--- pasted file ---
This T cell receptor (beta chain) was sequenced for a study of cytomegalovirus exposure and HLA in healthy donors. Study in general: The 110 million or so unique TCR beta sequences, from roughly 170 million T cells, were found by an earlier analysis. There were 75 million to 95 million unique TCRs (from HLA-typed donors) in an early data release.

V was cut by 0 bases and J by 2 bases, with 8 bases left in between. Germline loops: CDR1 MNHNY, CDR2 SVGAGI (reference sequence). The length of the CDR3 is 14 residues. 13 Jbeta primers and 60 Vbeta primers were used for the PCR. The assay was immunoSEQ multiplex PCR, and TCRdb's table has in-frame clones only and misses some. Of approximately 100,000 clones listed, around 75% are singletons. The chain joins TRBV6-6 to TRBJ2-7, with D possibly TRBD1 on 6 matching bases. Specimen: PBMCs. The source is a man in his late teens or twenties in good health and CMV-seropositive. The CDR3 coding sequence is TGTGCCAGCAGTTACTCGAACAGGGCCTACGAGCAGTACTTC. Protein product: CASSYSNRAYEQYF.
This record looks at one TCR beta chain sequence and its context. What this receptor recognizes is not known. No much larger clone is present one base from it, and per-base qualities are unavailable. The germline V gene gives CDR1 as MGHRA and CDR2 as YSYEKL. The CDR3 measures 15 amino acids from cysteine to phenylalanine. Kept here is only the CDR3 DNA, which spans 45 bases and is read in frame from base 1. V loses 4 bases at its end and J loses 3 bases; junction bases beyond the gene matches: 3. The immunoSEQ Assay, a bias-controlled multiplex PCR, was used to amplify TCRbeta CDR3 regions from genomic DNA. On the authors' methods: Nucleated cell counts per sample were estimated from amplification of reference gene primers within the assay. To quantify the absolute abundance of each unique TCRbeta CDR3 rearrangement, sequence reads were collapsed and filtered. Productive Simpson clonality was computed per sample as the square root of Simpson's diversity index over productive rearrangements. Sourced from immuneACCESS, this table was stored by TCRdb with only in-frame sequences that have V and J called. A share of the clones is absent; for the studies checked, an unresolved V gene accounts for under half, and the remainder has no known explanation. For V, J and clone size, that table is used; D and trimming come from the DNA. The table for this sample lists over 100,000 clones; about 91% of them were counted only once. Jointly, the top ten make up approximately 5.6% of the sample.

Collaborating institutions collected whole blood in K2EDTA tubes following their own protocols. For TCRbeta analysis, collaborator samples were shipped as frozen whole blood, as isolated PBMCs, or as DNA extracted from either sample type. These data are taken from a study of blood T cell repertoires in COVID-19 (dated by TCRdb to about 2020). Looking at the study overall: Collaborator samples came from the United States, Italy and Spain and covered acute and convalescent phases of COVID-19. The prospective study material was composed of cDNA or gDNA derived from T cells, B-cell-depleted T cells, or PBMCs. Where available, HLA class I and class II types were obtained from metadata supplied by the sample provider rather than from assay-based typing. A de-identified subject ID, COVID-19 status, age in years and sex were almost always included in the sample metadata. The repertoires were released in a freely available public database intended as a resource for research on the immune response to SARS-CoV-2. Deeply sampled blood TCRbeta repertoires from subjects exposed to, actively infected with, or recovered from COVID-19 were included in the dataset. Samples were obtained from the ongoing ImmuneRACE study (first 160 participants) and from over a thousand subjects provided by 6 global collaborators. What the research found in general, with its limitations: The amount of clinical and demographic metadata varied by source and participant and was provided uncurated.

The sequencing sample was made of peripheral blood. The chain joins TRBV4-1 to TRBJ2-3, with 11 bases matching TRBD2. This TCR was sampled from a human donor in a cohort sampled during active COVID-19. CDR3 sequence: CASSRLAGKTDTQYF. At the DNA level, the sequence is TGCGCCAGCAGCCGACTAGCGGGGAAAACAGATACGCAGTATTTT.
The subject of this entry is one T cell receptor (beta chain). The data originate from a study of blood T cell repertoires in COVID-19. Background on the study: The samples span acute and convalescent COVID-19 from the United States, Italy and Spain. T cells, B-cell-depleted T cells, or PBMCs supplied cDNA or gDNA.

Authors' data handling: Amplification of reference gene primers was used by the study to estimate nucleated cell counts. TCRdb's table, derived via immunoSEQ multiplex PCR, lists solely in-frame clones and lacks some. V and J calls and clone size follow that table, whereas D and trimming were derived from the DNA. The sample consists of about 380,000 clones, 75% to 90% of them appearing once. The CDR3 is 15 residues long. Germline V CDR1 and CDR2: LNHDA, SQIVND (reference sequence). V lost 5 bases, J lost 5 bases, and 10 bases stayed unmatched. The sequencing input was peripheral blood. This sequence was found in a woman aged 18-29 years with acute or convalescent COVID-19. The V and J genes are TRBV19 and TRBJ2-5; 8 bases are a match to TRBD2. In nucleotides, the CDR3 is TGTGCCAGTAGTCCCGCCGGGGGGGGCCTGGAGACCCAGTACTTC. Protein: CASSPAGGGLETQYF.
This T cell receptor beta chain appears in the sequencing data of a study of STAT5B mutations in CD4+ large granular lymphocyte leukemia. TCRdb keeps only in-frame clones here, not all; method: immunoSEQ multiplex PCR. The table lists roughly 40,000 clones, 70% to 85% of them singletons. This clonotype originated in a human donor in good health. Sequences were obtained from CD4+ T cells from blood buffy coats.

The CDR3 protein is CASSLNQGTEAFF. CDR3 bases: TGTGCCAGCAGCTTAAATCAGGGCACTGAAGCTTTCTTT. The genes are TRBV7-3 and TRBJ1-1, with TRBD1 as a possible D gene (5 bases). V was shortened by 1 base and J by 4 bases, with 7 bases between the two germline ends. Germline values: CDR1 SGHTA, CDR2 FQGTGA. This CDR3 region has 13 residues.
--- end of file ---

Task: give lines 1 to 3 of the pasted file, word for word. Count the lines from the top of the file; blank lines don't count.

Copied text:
This T cell receptor (beta chain) was sequenced for a study of cytomegalovirus exposure and HLA in healthy donors. Study in general: The 110 million or so unique TCR beta sequences, from roughly 170 million T cells, were found by an earlier analysis. There were 75 million to 95 million unique TCRs (from HLA-typed donors) in an early data release.

V was cut by 0 bases and J by 2 bases, with 8 bases left in between. Germline loops: CDR1 MNHNY, CDR2 SVGAGI (reference sequence). The length of the CDR3 is 14 residues. 13 Jbeta primers and 60 Vbeta primers were used for the PCR. The assay was immunoSEQ multiplex PCR, and TCRdb's table has in-frame clones only and misses some. Of approximately 100,000 clones listed, around 75% are singletons. The chain joins TRBV6-6 to TRBJ2-7, with D possibly TRBD1 on 6 matching bases. Specimen: PBMCs. The source is a man in his late teens or twenties in good health and CMV-seropositive. The CDR3 coding sequence is TGTGCCAGCAGTTACTCGAACAGGGCCTACGAGCAGTACTTC. Protein product: CASSYSNRAYEQYF.
This record looks at one TCR beta chain sequence and its context. What this receptor recognizes is not known. No much larger clone is present one base from it, and per-base qualities are unavailable. The germline V gene gives CDR1 as MGHRA and CDR2 as YSYEKL. The CDR3 measures 15 amino acids from cysteine to phenylalanine. Kept here is only the CDR3 DNA, which spans 45 bases and is read in frame from base 1. V loses 4 bases at its end and J loses 3 bases; junction bases beyond the gene matches: 3. The immunoSEQ Assay, a bias-controlled multiplex PCR, was used to amplify TCRbeta CDR3 regions from genomic DNA. On the authors' methods: Nucleated cell counts per sample were estimated from amplification of reference gene primers within the assay. To quantify the absolute abundance of each unique TCRbeta CDR3 rearrangement, sequence reads were collapsed and filtered. Productive Simpson clonality was computed per sample as the square root of Simpson's diversity index over productive rearrangements. Sourced from immuneACCESS, this table was stored by TCRdb with only in-frame sequences that have V and J called. A share of the clones is absent; for the studies checked, an unresolved V gene accounts for under half, and the remainder has no known explanation. For V, J and clone size, that table is used; D and trimming come from the DNA. The table for this sample lists over 100,000 clones; about 91% of them were counted only once. Jointly, the top ten make up approximately 5.6% of the sample.